Thinking Flaws - Cognitive Biases
In the last article about Unlearning, I talked about Motivated Reasoning and Confirmation Bias. These are two examples of thinking flaws. They are bugs in our brain’s programming. There is a huge list of such brain bugs - they are called Cognitive Biases.
Ask any programmer and you’ll know that their bugs are not actually bugs - they are just undocumented features. Similarly, these cognitive biases are not just bugs. They are actually features called heuristics. Heuristics are shortcuts that the brain uses to reach an answer in an easier way. The brain looks at the problem and tries to do pattern matching against all the problems it has solved in the past. If it finds a match that is close enough, it tries to use the same solution it used in the past for the new problem. The result: Brain bugs. Again, as the programmers say, premature optimization is the root of all evils.
So, what can we do about these bugs? Patching it is not possible(at least, not anytime soon). Again, programmers have the answer - work-arounds. You don’t fix the problem per se - we just learn how to work around it. It seems like programmers have the answer to all questions, doesn’t it?
Solving for Cognitive Biases
Work-arounds for Cognitive Biases are not very easy. The work-around is knowing all the biases you might have - and being mindful in the triggering situations. Eg, if you encounter a claim that you want to be true(this is a trigger situation for Confirmation Bias), then you should be mindful of your reactions. Be aware that you might be under the influence of confirmation bias - and compensate for it. Investigate the claim more, even if you think it’s true.
To do this well, you need to know all the cognitive biases that exist in your brain. Easy - I have created a page that lists 175 Cognitive Biases. Just learn and internalize all of them.
175 is too many, you say? Then learn the 5 most common ones…
Top 5 Biases
1. Self Serving Bias
You have a need for strong self esteem. You need to feel important. To this end, our thinking, perception and memories are distorted in ways to make sure that you view yourself in a positive light. These distortions are called self serving bias. There are a lot of related biases as well. For example, you think that your perceptions are more accurate - Egocentric Bias. You think that your views are what most people believe - False consensus effect. All of this works together to make sure you overestimate and hold on to your existing beliefs.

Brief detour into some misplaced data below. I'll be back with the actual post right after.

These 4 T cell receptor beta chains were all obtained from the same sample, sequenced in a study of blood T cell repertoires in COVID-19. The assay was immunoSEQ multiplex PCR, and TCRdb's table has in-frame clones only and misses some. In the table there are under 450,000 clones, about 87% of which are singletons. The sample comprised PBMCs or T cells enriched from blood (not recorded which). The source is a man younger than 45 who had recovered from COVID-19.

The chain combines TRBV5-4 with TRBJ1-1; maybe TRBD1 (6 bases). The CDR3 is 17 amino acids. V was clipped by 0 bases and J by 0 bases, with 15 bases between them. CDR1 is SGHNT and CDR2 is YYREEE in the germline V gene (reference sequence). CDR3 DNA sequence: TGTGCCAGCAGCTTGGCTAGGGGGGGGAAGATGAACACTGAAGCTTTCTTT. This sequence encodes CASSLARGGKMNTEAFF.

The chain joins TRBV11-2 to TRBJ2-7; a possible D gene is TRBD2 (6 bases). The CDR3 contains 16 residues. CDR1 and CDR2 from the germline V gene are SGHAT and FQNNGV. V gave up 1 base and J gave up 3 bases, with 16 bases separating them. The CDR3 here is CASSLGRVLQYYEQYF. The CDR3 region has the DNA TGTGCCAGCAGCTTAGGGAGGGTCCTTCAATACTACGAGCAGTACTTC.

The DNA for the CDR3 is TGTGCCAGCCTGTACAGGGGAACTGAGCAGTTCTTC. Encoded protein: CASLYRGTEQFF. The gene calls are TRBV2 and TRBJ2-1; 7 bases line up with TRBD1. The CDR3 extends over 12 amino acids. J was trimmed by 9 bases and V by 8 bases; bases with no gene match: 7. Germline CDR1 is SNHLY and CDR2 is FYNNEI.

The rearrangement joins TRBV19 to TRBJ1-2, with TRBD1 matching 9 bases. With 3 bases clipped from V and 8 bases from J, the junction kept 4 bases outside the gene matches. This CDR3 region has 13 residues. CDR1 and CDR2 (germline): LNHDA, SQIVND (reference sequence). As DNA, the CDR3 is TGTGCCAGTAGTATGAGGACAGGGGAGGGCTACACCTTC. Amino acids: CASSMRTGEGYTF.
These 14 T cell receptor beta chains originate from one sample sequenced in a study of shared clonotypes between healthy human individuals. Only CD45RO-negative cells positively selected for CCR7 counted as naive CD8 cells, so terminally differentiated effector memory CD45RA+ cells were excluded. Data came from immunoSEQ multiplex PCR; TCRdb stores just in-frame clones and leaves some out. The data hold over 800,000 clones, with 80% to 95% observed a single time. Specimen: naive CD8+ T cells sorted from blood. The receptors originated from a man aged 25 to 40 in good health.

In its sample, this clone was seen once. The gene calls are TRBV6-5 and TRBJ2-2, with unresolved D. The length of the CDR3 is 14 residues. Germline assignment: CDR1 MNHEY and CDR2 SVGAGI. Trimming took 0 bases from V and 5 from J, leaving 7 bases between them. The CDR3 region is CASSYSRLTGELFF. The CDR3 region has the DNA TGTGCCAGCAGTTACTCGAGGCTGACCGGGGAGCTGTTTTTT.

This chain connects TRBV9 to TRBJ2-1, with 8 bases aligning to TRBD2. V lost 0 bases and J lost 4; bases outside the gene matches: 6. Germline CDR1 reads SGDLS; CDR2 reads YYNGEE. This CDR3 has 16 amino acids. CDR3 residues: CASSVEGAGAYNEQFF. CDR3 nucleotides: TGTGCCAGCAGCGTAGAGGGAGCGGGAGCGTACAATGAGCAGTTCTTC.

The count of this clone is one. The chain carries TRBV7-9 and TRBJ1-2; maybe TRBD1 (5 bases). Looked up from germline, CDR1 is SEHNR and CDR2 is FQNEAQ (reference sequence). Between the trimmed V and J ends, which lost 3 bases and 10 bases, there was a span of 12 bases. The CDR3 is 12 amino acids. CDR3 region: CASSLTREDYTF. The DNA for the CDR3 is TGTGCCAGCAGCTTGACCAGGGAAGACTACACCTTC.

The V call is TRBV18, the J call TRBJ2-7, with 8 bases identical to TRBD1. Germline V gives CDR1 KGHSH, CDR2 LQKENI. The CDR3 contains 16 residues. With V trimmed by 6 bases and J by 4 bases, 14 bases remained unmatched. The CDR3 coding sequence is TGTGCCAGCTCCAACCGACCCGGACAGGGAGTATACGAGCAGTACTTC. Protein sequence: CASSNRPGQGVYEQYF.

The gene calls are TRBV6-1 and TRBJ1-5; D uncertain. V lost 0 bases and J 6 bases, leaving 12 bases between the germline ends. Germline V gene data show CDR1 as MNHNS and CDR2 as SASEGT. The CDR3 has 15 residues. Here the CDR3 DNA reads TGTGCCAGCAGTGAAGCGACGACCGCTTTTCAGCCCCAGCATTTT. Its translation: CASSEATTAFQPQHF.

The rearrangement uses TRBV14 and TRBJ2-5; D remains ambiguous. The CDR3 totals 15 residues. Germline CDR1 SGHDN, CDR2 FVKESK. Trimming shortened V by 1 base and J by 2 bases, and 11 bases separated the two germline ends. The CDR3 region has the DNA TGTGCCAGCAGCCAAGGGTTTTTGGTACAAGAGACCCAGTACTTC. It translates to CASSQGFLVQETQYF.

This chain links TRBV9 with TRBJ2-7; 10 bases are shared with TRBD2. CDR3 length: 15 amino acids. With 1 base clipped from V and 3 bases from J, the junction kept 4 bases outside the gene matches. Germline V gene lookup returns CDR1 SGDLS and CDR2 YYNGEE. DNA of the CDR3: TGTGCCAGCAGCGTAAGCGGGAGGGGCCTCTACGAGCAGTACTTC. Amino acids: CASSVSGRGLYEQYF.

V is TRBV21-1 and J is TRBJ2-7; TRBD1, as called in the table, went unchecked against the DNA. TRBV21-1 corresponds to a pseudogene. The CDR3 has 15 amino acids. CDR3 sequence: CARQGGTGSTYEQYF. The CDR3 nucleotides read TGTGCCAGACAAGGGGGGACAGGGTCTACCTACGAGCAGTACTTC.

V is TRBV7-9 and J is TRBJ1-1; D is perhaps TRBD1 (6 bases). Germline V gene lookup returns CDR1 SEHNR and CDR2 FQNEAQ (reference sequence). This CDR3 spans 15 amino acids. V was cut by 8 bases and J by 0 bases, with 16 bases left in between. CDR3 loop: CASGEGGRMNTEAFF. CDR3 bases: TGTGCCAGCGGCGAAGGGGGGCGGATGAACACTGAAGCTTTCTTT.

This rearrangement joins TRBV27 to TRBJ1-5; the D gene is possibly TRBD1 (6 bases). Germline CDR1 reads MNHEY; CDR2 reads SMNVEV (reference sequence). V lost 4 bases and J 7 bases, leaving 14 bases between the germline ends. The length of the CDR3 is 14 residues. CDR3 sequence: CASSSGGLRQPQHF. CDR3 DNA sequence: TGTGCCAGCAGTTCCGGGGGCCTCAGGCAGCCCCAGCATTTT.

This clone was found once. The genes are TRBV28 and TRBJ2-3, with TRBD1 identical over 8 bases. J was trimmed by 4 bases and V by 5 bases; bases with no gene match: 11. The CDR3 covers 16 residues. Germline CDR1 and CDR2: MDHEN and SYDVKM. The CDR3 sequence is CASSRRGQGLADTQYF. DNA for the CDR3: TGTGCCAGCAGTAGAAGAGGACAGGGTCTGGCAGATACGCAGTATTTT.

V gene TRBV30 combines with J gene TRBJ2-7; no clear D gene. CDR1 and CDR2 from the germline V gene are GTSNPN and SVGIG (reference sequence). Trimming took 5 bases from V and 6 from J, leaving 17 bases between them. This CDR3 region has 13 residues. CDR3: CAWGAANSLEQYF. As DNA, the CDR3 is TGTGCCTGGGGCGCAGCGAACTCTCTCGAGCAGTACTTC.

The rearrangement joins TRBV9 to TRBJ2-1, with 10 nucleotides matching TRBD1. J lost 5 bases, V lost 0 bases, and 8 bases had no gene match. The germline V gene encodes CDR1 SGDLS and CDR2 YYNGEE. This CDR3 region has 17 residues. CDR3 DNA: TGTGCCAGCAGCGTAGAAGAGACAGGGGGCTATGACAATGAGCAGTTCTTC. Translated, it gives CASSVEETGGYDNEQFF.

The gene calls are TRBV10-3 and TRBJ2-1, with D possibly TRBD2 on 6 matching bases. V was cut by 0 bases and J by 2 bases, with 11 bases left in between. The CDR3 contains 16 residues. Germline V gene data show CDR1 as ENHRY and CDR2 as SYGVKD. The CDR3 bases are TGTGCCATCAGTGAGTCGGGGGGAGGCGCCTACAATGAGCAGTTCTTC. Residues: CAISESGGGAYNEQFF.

2. Fundamental Attribution Error
Attribution is a psychology term that means assigning cause of an event. Basically, figuring out what or who to blame for what has happened. Here also, Self serving bias comes into play. If you had a negative experience(say, you’re late to finish a project), you tend to blame external causes(example - scope of the project kept changing). At the same time, if someone else had a negative experience, you tend to blame it on their personality defects(example - their project was delayed because they are lazy). In case of a negative outcome for yourself, you tend to attribute it to an external cause. But if there was a negative outcome for someone else, you attribute it to their personality(internal cause).
This works at a group level as well. If the negative thing happens to someone in your in-group(a group that you belong to), it’s because of external causes. But if it’s an out-group, it’s because of their character flaws. This is In-group bias in action.
3. Confirmation Bias / Motivated Reasoning
I’ve already talked about this duo in my last article about unlearning. You want to keep believing what you already believe - to that end you’ll ignore opposing ideas. You’ll subject opposing ideas to higher standard of proof so that they can be rejected easily.
4. Hindsight Bias
We are very clever once we already know the solution. That effect is Hindsight bias. You tend to think the outcome was very predictable AFTER the outcome has happened.
“They broke up? Of course, it would have happened - I knew all along that it would end.”
This effect can distort your memories in a way that you think that you “knew-it-all-along”. This effect is so strong that many experts think that true analysis of any decision can be done only before you know the outcome.
5. Optimism Bias/Pessimism Bias
Optimism bias is when you believe that a lot of good things will happen to you. Pessimism bias is when you believe that a lot of bad things will happen to you. The truth is in the middle - a lot of normal things will happen to you.
If you are depressed, you are more likely to go into pessimism bias. If you are an Entrepreneur, you are more likely to have an optimism bias.
Free Extra: Bias blind spot
This bias will be a big problem once you learn about biases. Its easy to spot biases in others - but extremely hard to see it in yourselves. Other biases like Naive Cynicism(expecting others to be biased), and Naive realism(belief that you are super objective at all times) won’t help make it any easier to spot bias in ourselves.
I have been learning a lot of things for this project - and my favorite learning method is active learning. In active learning, you have to use the things you learn to make it stick. So, this time around, you get some homework…
Notice at least one instance of any of the above cognitive biases in yourself or others around you. You’ll get extra points if you notice it within yourself - because you managed to get over Bias Blind spot.
If you manage to spot one, please share it with me. Don’t share it with them - they are not going to take it well. Instead share this page with them. Way more subtle way of saying they are stupid.
For extra credits, go through the other biases as well. They are clustered around the problems that the bias tries to solve…
- Information overload
- The Need for meaning
- The need to act fast
- What should be remembered?
See all of them in one place at…